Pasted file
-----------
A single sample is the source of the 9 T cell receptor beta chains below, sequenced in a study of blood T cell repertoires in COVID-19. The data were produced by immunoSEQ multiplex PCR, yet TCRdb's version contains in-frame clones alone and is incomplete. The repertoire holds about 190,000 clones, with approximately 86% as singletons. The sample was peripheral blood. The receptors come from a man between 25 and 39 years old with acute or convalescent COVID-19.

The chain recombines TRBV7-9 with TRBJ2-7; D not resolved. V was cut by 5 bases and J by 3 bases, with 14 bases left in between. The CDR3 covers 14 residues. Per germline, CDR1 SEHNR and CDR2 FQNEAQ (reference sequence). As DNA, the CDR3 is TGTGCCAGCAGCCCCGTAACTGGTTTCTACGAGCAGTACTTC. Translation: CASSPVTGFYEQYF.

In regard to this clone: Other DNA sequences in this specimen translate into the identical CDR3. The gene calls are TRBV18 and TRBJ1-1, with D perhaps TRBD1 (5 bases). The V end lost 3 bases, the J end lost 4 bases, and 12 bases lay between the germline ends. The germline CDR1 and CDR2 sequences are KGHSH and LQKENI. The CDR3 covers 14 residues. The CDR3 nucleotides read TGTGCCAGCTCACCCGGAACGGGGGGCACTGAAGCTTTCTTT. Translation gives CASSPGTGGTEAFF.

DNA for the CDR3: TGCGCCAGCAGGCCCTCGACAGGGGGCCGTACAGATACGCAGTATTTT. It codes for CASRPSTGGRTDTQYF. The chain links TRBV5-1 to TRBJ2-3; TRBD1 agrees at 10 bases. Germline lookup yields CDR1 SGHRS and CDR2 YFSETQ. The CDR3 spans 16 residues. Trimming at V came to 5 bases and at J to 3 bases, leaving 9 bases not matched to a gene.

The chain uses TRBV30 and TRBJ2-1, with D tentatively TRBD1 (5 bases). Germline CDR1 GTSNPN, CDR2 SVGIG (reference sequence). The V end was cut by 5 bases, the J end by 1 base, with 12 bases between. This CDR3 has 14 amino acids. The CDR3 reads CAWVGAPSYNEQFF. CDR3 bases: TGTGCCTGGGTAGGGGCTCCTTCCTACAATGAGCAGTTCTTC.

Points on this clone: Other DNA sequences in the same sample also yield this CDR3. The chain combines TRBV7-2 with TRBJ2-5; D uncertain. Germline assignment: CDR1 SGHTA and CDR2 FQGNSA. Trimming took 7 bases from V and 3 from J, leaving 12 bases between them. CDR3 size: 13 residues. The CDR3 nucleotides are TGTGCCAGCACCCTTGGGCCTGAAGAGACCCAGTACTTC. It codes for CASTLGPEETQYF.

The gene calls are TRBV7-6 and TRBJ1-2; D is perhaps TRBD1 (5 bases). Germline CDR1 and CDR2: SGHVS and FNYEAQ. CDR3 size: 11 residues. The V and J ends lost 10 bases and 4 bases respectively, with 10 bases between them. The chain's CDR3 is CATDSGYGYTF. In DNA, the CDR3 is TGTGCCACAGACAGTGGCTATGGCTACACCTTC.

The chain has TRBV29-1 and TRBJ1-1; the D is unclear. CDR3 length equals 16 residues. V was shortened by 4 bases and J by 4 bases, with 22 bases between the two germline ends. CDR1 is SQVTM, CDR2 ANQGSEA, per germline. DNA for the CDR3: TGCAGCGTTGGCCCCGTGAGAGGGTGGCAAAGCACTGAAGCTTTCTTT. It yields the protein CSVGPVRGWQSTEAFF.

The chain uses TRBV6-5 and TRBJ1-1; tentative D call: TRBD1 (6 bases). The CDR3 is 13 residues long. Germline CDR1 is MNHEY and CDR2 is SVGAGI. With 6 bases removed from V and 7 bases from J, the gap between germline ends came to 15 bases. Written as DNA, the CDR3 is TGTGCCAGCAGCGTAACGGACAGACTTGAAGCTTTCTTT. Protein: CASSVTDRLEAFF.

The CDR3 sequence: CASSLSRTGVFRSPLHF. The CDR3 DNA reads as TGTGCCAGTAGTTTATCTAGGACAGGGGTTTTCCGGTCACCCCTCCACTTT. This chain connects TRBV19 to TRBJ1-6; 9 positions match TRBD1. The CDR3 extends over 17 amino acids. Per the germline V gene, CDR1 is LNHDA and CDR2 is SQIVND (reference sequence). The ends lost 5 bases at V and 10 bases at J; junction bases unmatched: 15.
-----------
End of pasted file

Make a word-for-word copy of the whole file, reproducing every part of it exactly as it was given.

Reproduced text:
A single sample is the source of the 9 T cell receptor beta chains below, sequenced in a study of blood T cell repertoires in COVID-19. The data were produced by immunoSEQ multiplex PCR, yet TCRdb's version contains in-frame clones alone and is incomplete. The repertoire holds about 190,000 clones, with approximately 86% as singletons. The sample was peripheral blood. The receptors come from a man between 25 and 39 years old with acute or convalescent COVID-19.

The chain recombines TRBV7-9 with TRBJ2-7; D not resolved. V was cut by 5 bases and J by 3 bases, with 14 bases left in between. The CDR3 covers 14 residues. Per germline, CDR1 SEHNR and CDR2 FQNEAQ (reference sequence). As DNA, the CDR3 is TGTGCCAGCAGCCCCGTAACTGGTTTCTACGAGCAGTACTTC. Translation: CASSPVTGFYEQYF.

In regard to this clone: Other DNA sequences in this specimen translate into the identical CDR3. The gene calls are TRBV18 and TRBJ1-1, with D perhaps TRBD1 (5 bases). The V end lost 3 bases, the J end lost 4 bases, and 12 bases lay between the germline ends. The germline CDR1 and CDR2 sequences are KGHSH and LQKENI. The CDR3 covers 14 residues. The CDR3 nucleotides read TGTGCCAGCTCACCCGGAACGGGGGGCACTGAAGCTTTCTTT. Translation gives CASSPGTGGTEAFF.

DNA for the CDR3: TGCGCCAGCAGGCCCTCGACAGGGGGCCGTACAGATACGCAGTATTTT. It codes for CASRPSTGGRTDTQYF. The chain links TRBV5-1 to TRBJ2-3; TRBD1 agrees at 10 bases. Germline lookup yields CDR1 SGHRS and CDR2 YFSETQ. The CDR3 spans 16 residues. Trimming at V came to 5 bases and at J to 3 bases, leaving 9 bases not matched to a gene.

The chain uses TRBV30 and TRBJ2-1, with D tentatively TRBD1 (5 bases). Germline CDR1 GTSNPN, CDR2 SVGIG (reference sequence). The V end was cut by 5 bases, the J end by 1 base, with 12 bases between. This CDR3 has 14 amino acids. The CDR3 reads CAWVGAPSYNEQFF. CDR3 bases: TGTGCCTGGGTAGGGGCTCCTTCCTACAATGAGCAGTTCTTC.

Points on this clone: Other DNA sequences in the same sample also yield this CDR3. The chain combines TRBV7-2 with TRBJ2-5; D uncertain. Germline assignment: CDR1 SGHTA and CDR2 FQGNSA. Trimming took 7 bases from V and 3 from J, leaving 12 bases between them. CDR3 size: 13 residues. The CDR3 nucleotides are TGTGCCAGCACCCTTGGGCCTGAAGAGACCCAGTACTTC. It codes for CASTLGPEETQYF.

The gene calls are TRBV7-6 and TRBJ1-2; D is perhaps TRBD1 (5 bases). Germline CDR1 and CDR2: SGHVS and FNYEAQ. CDR3 size: 11 residues. The V and J ends lost 10 bases and 4 bases respectively, with 10 bases between them. The chain's CDR3 is CATDSGYGYTF. In DNA, the CDR3 is TGTGCCACAGACAGTGGCTATGGCTACACCTTC.

The chain has TRBV29-1 and TRBJ1-1; the D is unclear. CDR3 length equals 16 residues. V was shortened by 4 bases and J by 4 bases, with 22 bases between the two germline ends. CDR1 is SQVTM, CDR2 ANQGSEA, per germline. DNA for the CDR3: TGCAGCGTTGGCCCCGTGAGAGGGTGGCAAAGCACTGAAGCTTTCTTT. It yields the protein CSVGPVRGWQSTEAFF.

The chain uses TRBV6-5 and TRBJ1-1; tentative D call: TRBD1 (6 bases). The CDR3 is 13 residues long. Germline CDR1 is MNHEY and CDR2 is SVGAGI. With 6 bases removed from V and 7 bases from J, the gap between germline ends came to 15 bases. Written as DNA, the CDR3 is TGTGCCAGCAGCGTAACGGACAGACTTGAAGCTTTCTTT. Protein: CASSVTDRLEAFF.

The CDR3 sequence: CASSLSRTGVFRSPLHF. The CDR3 DNA reads as TGTGCCAGTAGTTTATCTAGGACAGGGGTTTTCCGGTCACCCCTCCACTTT. This chain connects TRBV19 to TRBJ1-6; 9 positions match TRBD1. The CDR3 extends over 17 amino acids. Per the germline V gene, CDR1 is LNHDA and CDR2 is SQIVND (reference sequence). The ends lost 5 bases at V and 10 bases at J; junction bases unmatched: 15.